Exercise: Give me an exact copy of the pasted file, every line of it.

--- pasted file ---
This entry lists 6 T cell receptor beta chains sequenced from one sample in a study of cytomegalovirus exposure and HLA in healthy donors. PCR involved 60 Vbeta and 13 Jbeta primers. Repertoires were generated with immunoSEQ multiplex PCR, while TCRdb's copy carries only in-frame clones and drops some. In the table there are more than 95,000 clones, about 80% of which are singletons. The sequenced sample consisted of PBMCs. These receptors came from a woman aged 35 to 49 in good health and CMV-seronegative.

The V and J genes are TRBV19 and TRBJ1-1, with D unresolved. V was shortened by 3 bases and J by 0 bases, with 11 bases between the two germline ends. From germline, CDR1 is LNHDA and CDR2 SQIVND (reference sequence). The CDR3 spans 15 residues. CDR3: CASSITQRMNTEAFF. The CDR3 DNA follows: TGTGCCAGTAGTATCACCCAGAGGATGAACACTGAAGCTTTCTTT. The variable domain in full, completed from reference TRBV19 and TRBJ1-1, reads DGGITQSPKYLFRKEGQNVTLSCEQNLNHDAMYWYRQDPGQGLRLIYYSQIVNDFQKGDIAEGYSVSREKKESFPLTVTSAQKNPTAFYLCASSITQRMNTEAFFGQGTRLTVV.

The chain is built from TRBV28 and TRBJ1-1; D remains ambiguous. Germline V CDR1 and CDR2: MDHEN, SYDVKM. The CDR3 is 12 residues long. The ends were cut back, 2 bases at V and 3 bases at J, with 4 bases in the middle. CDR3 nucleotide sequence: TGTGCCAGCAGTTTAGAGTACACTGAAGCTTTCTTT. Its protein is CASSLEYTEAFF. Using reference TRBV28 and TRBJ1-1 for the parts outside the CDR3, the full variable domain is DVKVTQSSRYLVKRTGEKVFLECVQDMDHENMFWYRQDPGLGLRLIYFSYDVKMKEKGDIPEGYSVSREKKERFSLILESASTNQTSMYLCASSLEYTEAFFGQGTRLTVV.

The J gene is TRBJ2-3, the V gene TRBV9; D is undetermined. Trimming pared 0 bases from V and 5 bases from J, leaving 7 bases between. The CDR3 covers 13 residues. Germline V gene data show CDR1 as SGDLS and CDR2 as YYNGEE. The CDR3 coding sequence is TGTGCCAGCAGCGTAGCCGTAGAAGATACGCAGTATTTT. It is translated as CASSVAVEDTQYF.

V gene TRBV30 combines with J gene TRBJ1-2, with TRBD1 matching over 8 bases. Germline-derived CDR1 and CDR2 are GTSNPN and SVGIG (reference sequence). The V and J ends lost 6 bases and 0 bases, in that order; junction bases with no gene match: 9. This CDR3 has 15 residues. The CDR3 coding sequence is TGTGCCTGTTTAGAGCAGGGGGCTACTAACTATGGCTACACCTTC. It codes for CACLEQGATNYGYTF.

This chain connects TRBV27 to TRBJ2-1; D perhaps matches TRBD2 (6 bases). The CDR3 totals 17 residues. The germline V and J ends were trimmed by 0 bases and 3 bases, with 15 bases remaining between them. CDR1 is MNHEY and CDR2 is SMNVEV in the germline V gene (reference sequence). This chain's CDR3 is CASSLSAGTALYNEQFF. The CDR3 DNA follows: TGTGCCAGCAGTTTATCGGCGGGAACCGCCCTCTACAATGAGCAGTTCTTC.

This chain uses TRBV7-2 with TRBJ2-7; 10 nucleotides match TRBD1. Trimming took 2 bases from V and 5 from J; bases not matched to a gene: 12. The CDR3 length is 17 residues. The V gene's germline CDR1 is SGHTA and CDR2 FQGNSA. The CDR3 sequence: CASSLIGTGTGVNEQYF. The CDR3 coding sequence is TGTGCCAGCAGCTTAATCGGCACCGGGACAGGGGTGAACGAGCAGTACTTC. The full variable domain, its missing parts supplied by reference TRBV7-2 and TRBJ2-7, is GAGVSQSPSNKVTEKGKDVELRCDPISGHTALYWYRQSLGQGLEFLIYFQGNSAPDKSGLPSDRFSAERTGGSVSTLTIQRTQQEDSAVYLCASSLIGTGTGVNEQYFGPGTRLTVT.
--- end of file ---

This entry lists 6 T cell receptor beta chains sequenced from one sample in a study of cytomegalovirus exposure and HLA in healthy donors. PCR involved 60 Vbeta and 13 Jbeta primers. Repertoires were generated with immunoSEQ multiplex PCR, while TCRdb's copy carries only in-frame clones and drops some. In the table there are more than 95,000 clones, about 80% of which are singletons. The sequenced sample consisted of PBMCs. These receptors came from a woman aged 35 to 49 in good health and CMV-seronegative.

The V and J genes are TRBV19 and TRBJ1-1, with D unresolved. V was shortened by 3 bases and J by 0 bases, with 11 bases between the two germline ends. From germline, CDR1 is LNHDA and CDR2 SQIVND (reference sequence). The CDR3 spans 15 residues. CDR3: CASSITQRMNTEAFF. The CDR3 DNA follows: TGTGCCAGTAGTATCACCCAGAGGATGAACACTGAAGCTTTCTTT. The variable domain in full, completed from reference TRBV19 and TRBJ1-1, reads DGGITQSPKYLFRKEGQNVTLSCEQNLNHDAMYWYRQDPGQGLRLIYYSQIVNDFQKGDIAEGYSVSREKKESFPLTVTSAQKNPTAFYLCASSITQRMNTEAFFGQGTRLTVV.

The chain is built from TRBV28 and TRBJ1-1; D remains ambiguous. Germline V CDR1 and CDR2: MDHEN, SYDVKM. The CDR3 is 12 residues long. The ends were cut back, 2 bases at V and 3 bases at J, with 4 bases in the middle. CDR3 nucleotide sequence: TGTGCCAGCAGTTTAGAGTACACTGAAGCTTTCTTT. Its protein is CASSLEYTEAFF. Using reference TRBV28 and TRBJ1-1 for the parts outside the CDR3, the full variable domain is DVKVTQSSRYLVKRTGEKVFLECVQDMDHENMFWYRQDPGLGLRLIYFSYDVKMKEKGDIPEGYSVSREKKERFSLILESASTNQTSMYLCASSLEYTEAFFGQGTRLTVV.

The J gene is TRBJ2-3, the V gene TRBV9; D is undetermined. Trimming pared 0 bases from V and 5 bases from J, leaving 7 bases between. The CDR3 covers 13 residues. Germline V gene data show CDR1 as SGDLS and CDR2 as YYNGEE. The CDR3 coding sequence is TGTGCCAGCAGCGTAGCCGTAGAAGATACGCAGTATTTT. It is translated as CASSVAVEDTQYF.

V gene TRBV30 combines with J gene TRBJ1-2, with TRBD1 matching over 8 bases. Germline-derived CDR1 and CDR2 are GTSNPN and SVGIG (reference sequence). The V and J ends lost 6 bases and 0 bases, in that order; junction bases with no gene match: 9. This CDR3 has 15 residues. The CDR3 coding sequence is TGTGCCTGTTTAGAGCAGGGGGCTACTAACTATGGCTACACCTTC. It codes for CACLEQGATNYGYTF.

This chain connects TRBV27 to TRBJ2-1; D perhaps matches TRBD2 (6 bases). The CDR3 totals 17 residues. The germline V and J ends were trimmed by 0 bases and 3 bases, with 15 bases remaining between them. CDR1 is MNHEY and CDR2 is SMNVEV in the germline V gene (reference sequence). This chain's CDR3 is CASSLSAGTALYNEQFF. The CDR3 DNA follows: TGTGCCAGCAGTTTATCGGCGGGAACCGCCCTCTACAATGAGCAGTTCTTC.

This chain uses TRBV7-2 with TRBJ2-7; 10 nucleotides match TRBD1. Trimming took 2 bases from V and 5 from J; bases not matched to a gene: 12. The CDR3 length is 17 residues. The V gene's germline CDR1 is SGHTA and CDR2 FQGNSA. The CDR3 sequence: CASSLIGTGTGVNEQYF. The CDR3 coding sequence is TGTGCCAGCAGCTTAATCGGCACCGGGACAGGGGTGAACGAGCAGTACTTC. The full variable domain, its missing parts supplied by reference TRBV7-2 and TRBJ2-7, is GAGVSQSPSNKVTEKGKDVELRCDPISGHTALYWYRQSLGQGLEFLIYFQGNSAPDKSGLPSDRFSAERTGGSVSTLTIQRTQQEDSAVYLCASSLIGTGTGVNEQYFGPGTRLTVT.